There’s much being written about the assault on Jenni Hermoso by Luis Rubiales at the FIFA Women’s World Cup Final last Sunday. I use the word assault because that is what it was. A man has kissed a woman on the lips forceably and she has stated it was without her consent. She has been assaulted whilst at work as a professional footballer and the images were broadcast live around the world.
In the days since Luis Rubailes has refused to proclaim his sorrow and his defenders have come on TV to say he was “just caught up in the moment.” This is no excuse.
What Luis should have done was to remain professional when congratulating the World Cup winners. If he had done this, none of this story would be ever have been written.
The second best outcome to this would have been Luis immediately apologising without any caveats for his unacceptable behaviour and seeking Jenni’s acceptance of his apology.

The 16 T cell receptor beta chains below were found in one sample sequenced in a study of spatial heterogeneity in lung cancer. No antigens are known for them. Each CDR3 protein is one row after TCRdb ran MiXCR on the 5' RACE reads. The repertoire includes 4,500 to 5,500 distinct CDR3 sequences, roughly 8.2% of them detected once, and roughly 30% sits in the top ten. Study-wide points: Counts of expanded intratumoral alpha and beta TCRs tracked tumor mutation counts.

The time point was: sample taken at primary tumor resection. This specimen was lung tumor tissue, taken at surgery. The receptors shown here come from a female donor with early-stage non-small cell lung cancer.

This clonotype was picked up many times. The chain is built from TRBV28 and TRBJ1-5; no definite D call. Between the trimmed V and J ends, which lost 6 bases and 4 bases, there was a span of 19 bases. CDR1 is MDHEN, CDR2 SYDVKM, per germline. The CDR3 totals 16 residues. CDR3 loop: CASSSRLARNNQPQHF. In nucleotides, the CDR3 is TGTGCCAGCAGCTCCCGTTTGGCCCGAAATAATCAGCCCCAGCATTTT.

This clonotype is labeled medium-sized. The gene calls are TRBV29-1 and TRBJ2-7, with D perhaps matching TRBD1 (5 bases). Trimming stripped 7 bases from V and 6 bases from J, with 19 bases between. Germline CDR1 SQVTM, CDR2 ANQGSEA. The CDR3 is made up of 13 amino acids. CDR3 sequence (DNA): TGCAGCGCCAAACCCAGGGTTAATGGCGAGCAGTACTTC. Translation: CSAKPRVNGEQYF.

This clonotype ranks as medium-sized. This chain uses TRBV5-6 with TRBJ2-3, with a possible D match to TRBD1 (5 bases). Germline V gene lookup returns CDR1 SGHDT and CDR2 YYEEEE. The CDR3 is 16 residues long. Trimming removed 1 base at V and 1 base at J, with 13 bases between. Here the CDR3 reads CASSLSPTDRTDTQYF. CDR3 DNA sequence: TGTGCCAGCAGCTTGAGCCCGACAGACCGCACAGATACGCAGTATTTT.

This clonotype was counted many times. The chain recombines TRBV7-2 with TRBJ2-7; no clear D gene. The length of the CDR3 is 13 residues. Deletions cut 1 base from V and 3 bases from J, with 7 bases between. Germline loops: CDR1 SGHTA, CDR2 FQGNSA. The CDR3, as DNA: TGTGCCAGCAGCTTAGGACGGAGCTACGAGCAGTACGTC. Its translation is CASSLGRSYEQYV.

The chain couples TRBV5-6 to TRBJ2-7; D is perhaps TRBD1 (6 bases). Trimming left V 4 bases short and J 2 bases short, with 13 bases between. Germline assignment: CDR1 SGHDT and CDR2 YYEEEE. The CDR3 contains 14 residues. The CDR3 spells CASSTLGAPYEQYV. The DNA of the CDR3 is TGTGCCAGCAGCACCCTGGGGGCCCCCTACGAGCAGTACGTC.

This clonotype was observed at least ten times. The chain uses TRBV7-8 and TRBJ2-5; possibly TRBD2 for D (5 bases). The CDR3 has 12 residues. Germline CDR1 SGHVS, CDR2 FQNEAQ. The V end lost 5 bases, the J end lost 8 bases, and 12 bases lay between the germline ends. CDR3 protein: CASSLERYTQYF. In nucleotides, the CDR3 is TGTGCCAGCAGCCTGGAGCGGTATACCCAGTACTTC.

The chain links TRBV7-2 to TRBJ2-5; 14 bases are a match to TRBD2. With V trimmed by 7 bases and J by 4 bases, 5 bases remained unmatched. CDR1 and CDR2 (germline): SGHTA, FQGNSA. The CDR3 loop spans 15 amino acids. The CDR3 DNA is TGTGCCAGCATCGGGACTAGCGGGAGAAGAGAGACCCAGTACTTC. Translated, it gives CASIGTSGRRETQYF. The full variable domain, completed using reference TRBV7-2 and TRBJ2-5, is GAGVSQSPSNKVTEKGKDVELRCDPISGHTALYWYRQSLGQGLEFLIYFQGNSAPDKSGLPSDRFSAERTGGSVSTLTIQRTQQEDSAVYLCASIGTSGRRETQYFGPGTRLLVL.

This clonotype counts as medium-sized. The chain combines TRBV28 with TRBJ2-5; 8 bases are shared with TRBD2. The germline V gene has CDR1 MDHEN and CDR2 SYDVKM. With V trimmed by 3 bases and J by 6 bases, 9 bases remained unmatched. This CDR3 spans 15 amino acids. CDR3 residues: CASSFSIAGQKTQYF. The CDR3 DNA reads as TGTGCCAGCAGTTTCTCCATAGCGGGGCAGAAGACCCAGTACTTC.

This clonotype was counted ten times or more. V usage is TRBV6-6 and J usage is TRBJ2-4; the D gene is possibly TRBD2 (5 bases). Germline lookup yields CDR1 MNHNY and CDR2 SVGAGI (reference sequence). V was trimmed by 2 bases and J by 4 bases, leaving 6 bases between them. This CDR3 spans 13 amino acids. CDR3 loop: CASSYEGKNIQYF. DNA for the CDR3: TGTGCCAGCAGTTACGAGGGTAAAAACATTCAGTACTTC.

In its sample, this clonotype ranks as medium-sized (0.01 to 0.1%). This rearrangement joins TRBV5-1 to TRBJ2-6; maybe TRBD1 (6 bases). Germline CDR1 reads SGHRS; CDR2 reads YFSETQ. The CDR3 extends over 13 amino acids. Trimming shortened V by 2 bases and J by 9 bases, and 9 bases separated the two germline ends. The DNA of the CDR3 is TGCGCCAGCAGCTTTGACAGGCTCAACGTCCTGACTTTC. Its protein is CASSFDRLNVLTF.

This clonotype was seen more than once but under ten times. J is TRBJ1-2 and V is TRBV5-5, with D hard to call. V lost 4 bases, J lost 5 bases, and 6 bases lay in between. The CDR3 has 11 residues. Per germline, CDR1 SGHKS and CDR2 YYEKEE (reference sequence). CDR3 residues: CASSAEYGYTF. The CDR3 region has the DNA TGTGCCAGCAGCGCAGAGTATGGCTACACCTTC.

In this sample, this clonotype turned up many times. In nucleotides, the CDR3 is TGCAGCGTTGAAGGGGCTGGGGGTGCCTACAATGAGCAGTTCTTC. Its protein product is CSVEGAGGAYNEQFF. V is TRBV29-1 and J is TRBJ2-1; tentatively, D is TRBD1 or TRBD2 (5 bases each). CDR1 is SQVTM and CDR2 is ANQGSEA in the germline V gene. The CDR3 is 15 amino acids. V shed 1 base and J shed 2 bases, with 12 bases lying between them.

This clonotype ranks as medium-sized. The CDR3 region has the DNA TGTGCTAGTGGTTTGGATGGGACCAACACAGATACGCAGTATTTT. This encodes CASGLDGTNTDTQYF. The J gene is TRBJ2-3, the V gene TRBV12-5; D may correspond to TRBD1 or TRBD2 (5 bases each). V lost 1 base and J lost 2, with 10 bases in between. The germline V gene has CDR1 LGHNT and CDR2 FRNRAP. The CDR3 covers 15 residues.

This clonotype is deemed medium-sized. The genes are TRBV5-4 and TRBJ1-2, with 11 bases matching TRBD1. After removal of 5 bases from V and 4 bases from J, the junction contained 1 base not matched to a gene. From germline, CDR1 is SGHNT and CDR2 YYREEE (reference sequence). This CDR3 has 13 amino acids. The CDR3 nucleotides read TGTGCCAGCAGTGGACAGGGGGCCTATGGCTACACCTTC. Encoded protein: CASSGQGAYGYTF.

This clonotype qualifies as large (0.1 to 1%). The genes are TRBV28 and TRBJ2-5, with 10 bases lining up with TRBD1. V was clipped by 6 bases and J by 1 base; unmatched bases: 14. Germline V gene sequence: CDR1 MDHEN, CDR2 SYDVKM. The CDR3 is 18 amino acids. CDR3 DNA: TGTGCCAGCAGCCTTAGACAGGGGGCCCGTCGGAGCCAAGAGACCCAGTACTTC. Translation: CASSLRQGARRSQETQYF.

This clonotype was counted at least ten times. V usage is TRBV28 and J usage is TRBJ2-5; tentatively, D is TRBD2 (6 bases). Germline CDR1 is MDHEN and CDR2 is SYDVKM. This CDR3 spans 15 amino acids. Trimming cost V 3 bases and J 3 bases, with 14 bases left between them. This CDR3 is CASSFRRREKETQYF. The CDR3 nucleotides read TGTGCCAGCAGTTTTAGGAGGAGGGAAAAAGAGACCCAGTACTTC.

What has now turned ugly is that the accuser is defending himself by saying that the victim gave consent and that “feminists are out to get him”.
In any workplace whether it be the World Cup Final in Australia or a factory in Aylesbury there needs to be an expectation that women and men will not receive unwanted attention. That they will not be kissed on the lips. That no one will touch them without their expressed consent.
When something goes wrong, then we should lead with an apology but not expect that apologising makes it OK. It shouldn’t have happened in the first place. An apology with caveats is not an apology.
All workplaces should have a zero tolerance for sexual harassment. Soon it will be law that employers will be vicariously responsible for any act of sexual harassment their employees suffer at work. Employers must do more to protect their employees.
And finally this isn’t a female specific issue. Men are also victims of sexual harassment. We should protect everyone regardless of their gender.